When I arrived in the US in 1999 the Holiday that fascinated me most was Halloween. Growing up in Holland I had seen a variety of movies featuring screaming kids in costumes running through tree-lined neighborhoods. Excited to now experience this trick and treating deal in real life I went shopping at Costco. Being the pragmatic mom, I chose warm dress up suits for my young children. A cow suit for my son and a dinosaur suit - which I later discovered was a Barney suit - for my daughter. I delighted in the decorated homes with lights, ghosts and skeletons.
One year I was invited to an adult Halloween party. “Do people wear a costume?” I asked my co-worker friend. “Oh yes,” she smiled “people get really creative.” Seeing my concerned look she added “but you don’t have to.” I decided on something simple; some devil horns and a red cape. The party was in full swing when we arrived. An 80-s cover band was playing and I spotted two other devil girls making their way towards the makeshift dance floor of the house. My friend had been right; people did get creative. Some couples represented famous couples from the movies, history or literature. Some had been so creative they were unrecognizable. There were several superheroes, angels and cops.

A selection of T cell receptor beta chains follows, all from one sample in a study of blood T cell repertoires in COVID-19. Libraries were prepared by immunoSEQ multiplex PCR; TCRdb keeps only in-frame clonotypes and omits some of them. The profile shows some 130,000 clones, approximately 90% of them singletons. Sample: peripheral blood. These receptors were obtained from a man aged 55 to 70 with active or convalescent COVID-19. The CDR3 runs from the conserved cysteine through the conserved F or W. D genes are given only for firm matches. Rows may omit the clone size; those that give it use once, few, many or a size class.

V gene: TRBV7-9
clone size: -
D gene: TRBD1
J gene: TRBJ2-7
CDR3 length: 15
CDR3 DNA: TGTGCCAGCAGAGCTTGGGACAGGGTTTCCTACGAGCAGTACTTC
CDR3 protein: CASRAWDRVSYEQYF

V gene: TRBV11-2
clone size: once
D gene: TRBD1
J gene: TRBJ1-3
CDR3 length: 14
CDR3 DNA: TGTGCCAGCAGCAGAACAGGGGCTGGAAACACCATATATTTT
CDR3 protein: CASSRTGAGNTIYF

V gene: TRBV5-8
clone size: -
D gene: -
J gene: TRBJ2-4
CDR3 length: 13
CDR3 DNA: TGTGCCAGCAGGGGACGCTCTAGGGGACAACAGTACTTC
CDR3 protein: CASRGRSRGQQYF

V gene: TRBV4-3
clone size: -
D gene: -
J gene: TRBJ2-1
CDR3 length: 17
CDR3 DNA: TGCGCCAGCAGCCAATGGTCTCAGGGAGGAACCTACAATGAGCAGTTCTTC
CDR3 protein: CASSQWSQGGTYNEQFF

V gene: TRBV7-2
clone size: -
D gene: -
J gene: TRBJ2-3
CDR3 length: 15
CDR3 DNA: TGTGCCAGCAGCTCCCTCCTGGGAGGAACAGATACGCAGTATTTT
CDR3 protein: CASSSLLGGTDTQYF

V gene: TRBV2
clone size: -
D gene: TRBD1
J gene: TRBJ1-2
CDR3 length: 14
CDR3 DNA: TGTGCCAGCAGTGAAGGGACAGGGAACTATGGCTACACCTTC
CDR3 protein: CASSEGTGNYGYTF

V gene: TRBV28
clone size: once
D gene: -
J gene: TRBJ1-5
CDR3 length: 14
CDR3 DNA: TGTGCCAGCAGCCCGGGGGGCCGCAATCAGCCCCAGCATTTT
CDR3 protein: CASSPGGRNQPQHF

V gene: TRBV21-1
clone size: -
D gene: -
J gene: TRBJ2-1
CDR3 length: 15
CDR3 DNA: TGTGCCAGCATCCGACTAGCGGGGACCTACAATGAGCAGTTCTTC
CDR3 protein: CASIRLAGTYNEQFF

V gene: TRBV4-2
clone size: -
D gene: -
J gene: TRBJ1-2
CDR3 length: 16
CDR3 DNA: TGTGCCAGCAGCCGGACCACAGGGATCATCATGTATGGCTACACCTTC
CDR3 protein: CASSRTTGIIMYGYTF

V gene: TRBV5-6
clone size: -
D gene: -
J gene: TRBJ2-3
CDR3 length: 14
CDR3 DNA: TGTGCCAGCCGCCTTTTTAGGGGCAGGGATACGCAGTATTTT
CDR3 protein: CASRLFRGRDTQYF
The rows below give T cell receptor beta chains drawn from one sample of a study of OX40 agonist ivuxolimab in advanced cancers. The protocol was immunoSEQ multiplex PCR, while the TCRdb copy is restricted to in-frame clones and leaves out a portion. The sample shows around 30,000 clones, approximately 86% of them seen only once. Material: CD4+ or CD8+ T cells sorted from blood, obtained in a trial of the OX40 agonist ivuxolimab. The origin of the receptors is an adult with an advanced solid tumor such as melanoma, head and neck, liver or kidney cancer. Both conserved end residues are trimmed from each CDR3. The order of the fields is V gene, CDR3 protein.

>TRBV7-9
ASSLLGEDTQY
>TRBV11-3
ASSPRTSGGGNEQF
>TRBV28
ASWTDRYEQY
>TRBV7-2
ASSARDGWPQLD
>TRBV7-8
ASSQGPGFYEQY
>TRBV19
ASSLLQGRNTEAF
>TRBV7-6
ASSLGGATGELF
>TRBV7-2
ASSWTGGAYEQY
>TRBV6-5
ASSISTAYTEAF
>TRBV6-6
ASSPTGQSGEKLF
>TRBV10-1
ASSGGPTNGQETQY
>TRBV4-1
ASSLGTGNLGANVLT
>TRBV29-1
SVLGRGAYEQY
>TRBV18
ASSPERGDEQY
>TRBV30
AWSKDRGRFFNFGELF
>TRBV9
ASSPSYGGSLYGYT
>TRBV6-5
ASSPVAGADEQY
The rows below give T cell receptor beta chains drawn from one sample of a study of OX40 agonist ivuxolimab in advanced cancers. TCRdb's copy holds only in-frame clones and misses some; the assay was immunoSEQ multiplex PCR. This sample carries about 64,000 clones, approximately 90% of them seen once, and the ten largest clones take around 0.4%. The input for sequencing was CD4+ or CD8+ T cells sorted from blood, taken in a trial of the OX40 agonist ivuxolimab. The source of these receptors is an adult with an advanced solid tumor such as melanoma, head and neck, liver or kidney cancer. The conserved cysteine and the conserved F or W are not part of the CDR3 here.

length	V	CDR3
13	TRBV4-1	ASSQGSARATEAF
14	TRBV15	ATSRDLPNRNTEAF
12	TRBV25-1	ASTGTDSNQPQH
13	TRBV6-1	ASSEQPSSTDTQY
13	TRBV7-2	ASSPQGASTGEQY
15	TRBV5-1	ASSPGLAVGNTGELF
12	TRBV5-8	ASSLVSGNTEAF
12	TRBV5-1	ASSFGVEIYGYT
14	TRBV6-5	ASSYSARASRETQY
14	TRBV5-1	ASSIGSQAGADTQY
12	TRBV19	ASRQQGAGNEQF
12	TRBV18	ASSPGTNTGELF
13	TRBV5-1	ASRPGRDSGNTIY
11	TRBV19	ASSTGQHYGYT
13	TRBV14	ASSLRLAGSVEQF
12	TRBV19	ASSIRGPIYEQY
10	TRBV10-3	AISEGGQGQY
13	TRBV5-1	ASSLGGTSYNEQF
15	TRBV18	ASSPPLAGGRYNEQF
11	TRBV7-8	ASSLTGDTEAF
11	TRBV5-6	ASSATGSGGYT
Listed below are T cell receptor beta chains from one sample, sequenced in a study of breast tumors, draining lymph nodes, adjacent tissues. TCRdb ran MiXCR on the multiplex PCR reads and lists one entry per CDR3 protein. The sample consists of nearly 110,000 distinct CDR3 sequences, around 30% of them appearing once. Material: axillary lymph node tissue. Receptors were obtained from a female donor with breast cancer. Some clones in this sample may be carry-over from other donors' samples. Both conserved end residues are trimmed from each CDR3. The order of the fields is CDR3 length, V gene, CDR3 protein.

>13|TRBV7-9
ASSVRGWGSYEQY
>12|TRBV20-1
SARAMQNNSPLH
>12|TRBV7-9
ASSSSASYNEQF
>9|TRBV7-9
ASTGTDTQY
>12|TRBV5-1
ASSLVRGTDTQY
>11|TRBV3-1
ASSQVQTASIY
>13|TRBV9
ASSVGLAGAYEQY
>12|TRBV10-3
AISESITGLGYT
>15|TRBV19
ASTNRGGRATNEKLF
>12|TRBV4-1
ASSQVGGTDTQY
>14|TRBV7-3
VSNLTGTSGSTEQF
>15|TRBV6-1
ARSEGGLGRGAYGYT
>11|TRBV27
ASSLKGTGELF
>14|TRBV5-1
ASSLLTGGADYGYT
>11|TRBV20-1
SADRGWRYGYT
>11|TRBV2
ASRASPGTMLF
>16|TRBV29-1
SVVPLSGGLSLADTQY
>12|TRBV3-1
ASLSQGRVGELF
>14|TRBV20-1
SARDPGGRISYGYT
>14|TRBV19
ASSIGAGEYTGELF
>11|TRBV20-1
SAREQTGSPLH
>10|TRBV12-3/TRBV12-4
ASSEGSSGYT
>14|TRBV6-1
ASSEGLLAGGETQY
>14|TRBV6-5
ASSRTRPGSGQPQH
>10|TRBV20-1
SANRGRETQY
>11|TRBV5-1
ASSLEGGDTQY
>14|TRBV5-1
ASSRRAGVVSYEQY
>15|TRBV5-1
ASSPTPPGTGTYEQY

They whispered, “who are you though?”
I noticed something else: People acted differently than at the other parties I occasionally attended. People got into their role, or into a role. It seemed easier to strike up a conversation with someone pretending to be someone else. Suddenly, I wasn’t the shy introverted observer anymore. No, I was the devil girl! The mask I was wearing allowed my other side to come out and play.
It can become a habit to hide behind a well-worn image of yourself. But I realized people grow and change. Some people, including myself, labeled me shy at some point. This gave me permission to play the part. Did that label still really fit me though? Maybe, maybe not always. Perhaps I was outgrowing this label and the accompanying mask.
Last year I wore a black curly haired wig and a Day-of-the-Dead mask. As I hugged friends at a party they whispered, “who are you though?” That night I was dancing – something I was not allowed to do while growing up.
What side of you wants to show itself? Let’s find out – masks on!
Pietje - say Peach-a!